About Lamorna

The Society is named after the Lamorna Valley in West Cornwall, an area associated with numerous artists in the 19th, 20th and 21st centuries.


'What was it that planted the first cottages in such a spot as this, so wild and lonely and difficult of access? There was surely suitability for something in this cove which made it seem a desirable abode. I conclude it was its very loneliness that fitted it for occupation which thrive best when seen by fewest eyes.'

(Arthur H Norway, 1898)


The valley and nearby cove have great natural beauty, and to this day retain the unspoilt nature that first attracted artists to the area. Lamorna has many interesting geological features, which appear in numerous artists' pictures.


'It would seem that we had suddenly entered paradise; a densely-wooded valley filled with lichen-covered trees of greenish grey, whose branches threw bluish tracery of shadow over rich tufts of grass already speckled with the yellow of early primroses and white anemones.'

(Laura Knight recalling her first visit to Lamorna in the Spring, 1907) 


1. A drawing of the Cove, by Lamorna Birch 

Havelock Ellis, 1891.

'I've taken a little house here made of granite, bracken and honeysuckle; so delicious to lie in the sun and hear nothing except an occasional insect or bird.'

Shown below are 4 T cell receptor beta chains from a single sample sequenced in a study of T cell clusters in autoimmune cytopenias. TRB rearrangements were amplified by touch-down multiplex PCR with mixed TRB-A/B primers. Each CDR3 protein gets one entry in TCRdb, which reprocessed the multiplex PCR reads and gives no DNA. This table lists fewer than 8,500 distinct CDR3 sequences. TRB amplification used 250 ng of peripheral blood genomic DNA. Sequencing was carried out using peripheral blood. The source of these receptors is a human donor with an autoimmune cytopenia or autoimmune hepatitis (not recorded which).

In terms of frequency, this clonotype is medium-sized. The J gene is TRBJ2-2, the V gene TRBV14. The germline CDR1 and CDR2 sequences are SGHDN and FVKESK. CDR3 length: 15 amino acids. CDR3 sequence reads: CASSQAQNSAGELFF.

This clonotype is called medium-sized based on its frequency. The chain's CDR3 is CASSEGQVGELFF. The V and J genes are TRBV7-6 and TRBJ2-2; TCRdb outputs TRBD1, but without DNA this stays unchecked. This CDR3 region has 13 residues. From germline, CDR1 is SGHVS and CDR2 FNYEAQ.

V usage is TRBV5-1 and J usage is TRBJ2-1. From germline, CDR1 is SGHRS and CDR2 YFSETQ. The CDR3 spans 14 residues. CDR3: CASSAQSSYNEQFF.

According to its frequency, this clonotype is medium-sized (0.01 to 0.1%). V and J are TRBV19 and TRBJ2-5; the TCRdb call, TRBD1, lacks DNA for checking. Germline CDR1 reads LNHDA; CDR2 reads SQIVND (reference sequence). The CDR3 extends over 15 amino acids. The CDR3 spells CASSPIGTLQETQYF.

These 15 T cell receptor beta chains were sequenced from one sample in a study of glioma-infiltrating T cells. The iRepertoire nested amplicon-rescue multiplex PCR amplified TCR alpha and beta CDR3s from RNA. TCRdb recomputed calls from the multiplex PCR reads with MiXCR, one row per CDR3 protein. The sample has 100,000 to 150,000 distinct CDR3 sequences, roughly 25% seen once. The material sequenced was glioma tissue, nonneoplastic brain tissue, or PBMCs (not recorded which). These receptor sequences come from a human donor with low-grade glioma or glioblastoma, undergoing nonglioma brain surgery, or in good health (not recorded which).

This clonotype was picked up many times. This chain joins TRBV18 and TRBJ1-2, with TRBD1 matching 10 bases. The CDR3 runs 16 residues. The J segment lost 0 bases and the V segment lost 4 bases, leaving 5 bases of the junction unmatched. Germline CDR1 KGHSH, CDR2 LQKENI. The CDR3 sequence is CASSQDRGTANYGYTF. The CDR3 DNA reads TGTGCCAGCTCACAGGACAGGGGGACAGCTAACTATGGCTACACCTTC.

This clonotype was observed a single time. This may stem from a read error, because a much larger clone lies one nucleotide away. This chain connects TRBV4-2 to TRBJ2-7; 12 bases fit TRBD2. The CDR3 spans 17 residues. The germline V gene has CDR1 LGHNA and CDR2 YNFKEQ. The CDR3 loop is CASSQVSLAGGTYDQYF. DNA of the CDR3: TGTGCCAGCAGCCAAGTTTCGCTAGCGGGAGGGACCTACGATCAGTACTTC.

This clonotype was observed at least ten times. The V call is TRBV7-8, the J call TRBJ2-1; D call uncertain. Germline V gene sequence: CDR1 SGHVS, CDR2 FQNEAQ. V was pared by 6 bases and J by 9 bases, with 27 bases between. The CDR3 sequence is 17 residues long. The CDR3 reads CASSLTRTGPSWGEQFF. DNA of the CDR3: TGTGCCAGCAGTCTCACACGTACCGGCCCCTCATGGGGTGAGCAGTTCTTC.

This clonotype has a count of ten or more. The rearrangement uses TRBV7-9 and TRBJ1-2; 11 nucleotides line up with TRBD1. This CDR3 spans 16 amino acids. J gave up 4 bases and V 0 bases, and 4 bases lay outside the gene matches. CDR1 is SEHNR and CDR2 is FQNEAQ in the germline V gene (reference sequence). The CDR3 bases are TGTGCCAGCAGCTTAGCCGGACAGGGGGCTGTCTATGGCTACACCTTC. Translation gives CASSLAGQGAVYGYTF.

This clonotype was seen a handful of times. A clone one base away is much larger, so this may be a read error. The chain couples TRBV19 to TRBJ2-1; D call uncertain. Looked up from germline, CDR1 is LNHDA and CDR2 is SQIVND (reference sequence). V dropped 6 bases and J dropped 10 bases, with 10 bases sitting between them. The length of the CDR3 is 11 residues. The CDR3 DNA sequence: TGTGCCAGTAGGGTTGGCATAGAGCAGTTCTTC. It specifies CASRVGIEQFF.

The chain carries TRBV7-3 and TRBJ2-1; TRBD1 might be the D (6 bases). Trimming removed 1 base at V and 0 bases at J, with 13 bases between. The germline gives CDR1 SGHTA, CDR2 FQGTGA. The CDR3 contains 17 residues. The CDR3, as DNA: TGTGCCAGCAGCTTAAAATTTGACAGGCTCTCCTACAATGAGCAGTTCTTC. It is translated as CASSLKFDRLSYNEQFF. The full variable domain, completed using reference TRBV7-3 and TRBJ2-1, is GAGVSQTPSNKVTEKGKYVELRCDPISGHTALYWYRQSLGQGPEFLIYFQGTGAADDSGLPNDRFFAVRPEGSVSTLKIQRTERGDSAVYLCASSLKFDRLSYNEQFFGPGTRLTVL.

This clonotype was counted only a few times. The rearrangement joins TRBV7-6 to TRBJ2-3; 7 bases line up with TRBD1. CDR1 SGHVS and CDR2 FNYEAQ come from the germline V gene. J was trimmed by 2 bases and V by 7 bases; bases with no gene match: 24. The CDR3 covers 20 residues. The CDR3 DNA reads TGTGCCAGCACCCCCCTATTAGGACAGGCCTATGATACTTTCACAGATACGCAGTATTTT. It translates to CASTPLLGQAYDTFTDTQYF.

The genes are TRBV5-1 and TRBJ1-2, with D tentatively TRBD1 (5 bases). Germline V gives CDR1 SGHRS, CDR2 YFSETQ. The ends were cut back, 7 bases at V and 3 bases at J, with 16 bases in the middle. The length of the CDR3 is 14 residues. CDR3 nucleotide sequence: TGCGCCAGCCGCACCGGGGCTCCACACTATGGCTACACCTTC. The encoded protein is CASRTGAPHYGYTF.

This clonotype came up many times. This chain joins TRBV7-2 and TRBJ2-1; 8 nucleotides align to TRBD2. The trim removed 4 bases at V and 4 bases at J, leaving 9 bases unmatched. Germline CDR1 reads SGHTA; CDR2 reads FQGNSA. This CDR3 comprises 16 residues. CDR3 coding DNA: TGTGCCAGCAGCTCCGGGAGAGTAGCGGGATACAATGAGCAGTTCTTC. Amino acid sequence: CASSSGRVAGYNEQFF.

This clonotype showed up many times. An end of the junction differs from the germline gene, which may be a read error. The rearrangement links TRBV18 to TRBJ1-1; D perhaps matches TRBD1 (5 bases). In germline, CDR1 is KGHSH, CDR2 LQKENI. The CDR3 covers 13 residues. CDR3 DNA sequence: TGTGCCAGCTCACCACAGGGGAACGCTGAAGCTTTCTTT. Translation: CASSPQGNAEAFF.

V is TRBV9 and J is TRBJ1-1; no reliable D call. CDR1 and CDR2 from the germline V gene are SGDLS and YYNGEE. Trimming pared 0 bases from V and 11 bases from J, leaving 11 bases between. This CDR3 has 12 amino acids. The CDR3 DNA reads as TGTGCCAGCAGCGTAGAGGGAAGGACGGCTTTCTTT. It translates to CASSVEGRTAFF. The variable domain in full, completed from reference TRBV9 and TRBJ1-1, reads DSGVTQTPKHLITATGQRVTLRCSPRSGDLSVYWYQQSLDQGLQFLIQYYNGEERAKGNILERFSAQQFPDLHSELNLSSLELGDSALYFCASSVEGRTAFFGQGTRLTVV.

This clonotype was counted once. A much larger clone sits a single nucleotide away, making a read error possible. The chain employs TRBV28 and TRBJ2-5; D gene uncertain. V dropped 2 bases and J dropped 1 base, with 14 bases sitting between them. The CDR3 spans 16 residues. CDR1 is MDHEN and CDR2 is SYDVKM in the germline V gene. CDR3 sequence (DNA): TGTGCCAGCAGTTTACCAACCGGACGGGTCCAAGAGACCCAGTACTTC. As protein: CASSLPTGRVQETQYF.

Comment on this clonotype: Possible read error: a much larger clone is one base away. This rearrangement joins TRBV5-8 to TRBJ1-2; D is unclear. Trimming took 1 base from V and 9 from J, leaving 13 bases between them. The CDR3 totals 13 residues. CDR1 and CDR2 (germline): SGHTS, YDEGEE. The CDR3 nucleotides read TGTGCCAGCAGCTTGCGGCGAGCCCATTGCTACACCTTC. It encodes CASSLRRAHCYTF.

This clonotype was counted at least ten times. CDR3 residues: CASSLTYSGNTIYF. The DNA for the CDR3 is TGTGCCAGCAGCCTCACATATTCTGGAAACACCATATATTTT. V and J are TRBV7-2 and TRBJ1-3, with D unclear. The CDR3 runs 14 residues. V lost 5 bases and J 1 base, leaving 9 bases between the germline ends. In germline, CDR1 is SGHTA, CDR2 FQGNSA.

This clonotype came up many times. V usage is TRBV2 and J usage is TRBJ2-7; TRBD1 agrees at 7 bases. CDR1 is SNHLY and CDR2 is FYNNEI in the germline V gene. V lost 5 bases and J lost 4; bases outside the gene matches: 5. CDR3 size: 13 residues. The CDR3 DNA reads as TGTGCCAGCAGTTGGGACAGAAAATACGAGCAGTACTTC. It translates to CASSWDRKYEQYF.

2. An old photo of Mrs Penrose's refreshment rooms at Lamorna.

Dylan Thomas, pausing in Lamorna before his marriage, 1937.

'A beautiful little place full of good fishermen and indifferent visitors... and the haunt unfortunately of aged RAs.'


3&4. Two paintings of the Cove by Edwin V Forrest.


5. A photo of The Wink in days gone by.


6. A painting of the Cove by Lamorna Birch, 1951.



If we should meet again, it will be on the coast-path to Lamorna

There, where the headland pushes darkly unremitting

Against the sea,

Carn Dhu.

The cove will be quiet-

Small brightly-coloured boats pulled up upon the slip

Against white, wave rounded boulders.

No cars, no people,

No sounds but for the sea, the warm breeze,

The call of a bird.

The sun will be making a shining, silver

Sparkling path across the waves.

You will be there, young, happy, smiling-

And I will run along that silver path

To where you stand with outstretched hands.



(Liz Harman, Now 'Ark Some More, Cornish Tales,2009)